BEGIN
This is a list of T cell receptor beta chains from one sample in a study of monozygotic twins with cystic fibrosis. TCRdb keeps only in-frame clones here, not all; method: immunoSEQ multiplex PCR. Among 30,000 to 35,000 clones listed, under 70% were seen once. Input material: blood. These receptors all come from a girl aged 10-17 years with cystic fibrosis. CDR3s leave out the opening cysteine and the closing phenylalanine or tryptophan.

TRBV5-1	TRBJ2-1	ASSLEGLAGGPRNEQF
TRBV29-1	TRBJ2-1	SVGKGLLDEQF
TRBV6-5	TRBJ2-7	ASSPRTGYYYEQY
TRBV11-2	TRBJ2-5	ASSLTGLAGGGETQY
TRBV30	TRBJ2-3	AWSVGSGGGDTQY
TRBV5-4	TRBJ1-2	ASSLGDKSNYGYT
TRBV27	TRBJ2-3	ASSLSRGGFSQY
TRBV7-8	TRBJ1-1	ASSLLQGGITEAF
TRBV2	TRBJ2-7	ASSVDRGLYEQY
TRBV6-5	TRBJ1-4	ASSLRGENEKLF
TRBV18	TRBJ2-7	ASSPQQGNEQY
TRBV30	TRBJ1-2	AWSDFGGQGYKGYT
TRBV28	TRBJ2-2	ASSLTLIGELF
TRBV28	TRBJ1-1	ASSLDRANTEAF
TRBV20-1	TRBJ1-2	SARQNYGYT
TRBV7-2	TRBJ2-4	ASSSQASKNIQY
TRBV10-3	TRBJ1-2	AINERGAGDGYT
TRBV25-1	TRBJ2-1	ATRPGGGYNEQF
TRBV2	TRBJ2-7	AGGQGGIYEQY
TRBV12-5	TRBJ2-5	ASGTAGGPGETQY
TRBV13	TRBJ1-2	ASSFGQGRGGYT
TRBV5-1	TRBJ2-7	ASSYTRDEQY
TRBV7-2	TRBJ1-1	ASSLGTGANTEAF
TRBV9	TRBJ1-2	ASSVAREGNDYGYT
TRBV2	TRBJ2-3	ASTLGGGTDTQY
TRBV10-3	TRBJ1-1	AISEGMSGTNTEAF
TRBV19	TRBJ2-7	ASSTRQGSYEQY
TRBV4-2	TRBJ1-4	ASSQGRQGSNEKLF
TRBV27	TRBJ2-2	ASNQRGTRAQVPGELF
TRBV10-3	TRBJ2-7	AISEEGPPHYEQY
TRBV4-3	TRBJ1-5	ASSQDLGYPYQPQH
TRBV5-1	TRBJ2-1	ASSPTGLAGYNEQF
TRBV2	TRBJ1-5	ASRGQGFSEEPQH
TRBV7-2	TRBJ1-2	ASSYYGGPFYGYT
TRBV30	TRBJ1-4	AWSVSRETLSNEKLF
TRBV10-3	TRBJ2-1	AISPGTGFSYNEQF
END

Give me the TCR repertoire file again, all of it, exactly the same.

This is a list of T cell receptor beta chains from one sample in a study of monozygotic twins with cystic fibrosis. TCRdb keeps only in-frame clones here, not all; method: immunoSEQ multiplex PCR. Among 30,000 to 35,000 clones listed, under 70% were seen once. Input material: blood. These receptors all come from a girl aged 10-17 years with cystic fibrosis. CDR3s leave out the opening cysteine and the closing phenylalanine or tryptophan.

TRBV5-1	TRBJ2-1	ASSLEGLAGGPRNEQF
TRBV29-1	TRBJ2-1	SVGKGLLDEQF
TRBV6-5	TRBJ2-7	ASSPRTGYYYEQY
TRBV11-2	TRBJ2-5	ASSLTGLAGGGETQY
TRBV30	TRBJ2-3	AWSVGSGGGDTQY
TRBV5-4	TRBJ1-2	ASSLGDKSNYGYT
TRBV27	TRBJ2-3	ASSLSRGGFSQY
TRBV7-8	TRBJ1-1	ASSLLQGGITEAF
TRBV2	TRBJ2-7	ASSVDRGLYEQY
TRBV6-5	TRBJ1-4	ASSLRGENEKLF
TRBV18	TRBJ2-7	ASSPQQGNEQY
TRBV30	TRBJ1-2	AWSDFGGQGYKGYT
TRBV28	TRBJ2-2	ASSLTLIGELF
TRBV28	TRBJ1-1	ASSLDRANTEAF
TRBV20-1	TRBJ1-2	SARQNYGYT
TRBV7-2	TRBJ2-4	ASSSQASKNIQY
TRBV10-3	TRBJ1-2	AINERGAGDGYT
TRBV25-1	TRBJ2-1	ATRPGGGYNEQF
TRBV2	TRBJ2-7	AGGQGGIYEQY
TRBV12-5	TRBJ2-5	ASGTAGGPGETQY
TRBV13	TRBJ1-2	ASSFGQGRGGYT
TRBV5-1	TRBJ2-7	ASSYTRDEQY
TRBV7-2	TRBJ1-1	ASSLGTGANTEAF
TRBV9	TRBJ1-2	ASSVAREGNDYGYT
TRBV2	TRBJ2-3	ASTLGGGTDTQY
TRBV10-3	TRBJ1-1	AISEGMSGTNTEAF
TRBV19	TRBJ2-7	ASSTRQGSYEQY
TRBV4-2	TRBJ1-4	ASSQGRQGSNEKLF
TRBV27	TRBJ2-2	ASNQRGTRAQVPGELF
TRBV10-3	TRBJ2-7	AISEEGPPHYEQY
TRBV4-3	TRBJ1-5	ASSQDLGYPYQPQH
TRBV5-1	TRBJ2-1	ASSPTGLAGYNEQF
TRBV2	TRBJ1-5	ASRGQGFSEEPQH
TRBV7-2	TRBJ1-2	ASSYYGGPFYGYT
TRBV30	TRBJ1-4	AWSVSRETLSNEKLF
TRBV10-3	TRBJ2-1	AISPGTGFSYNEQF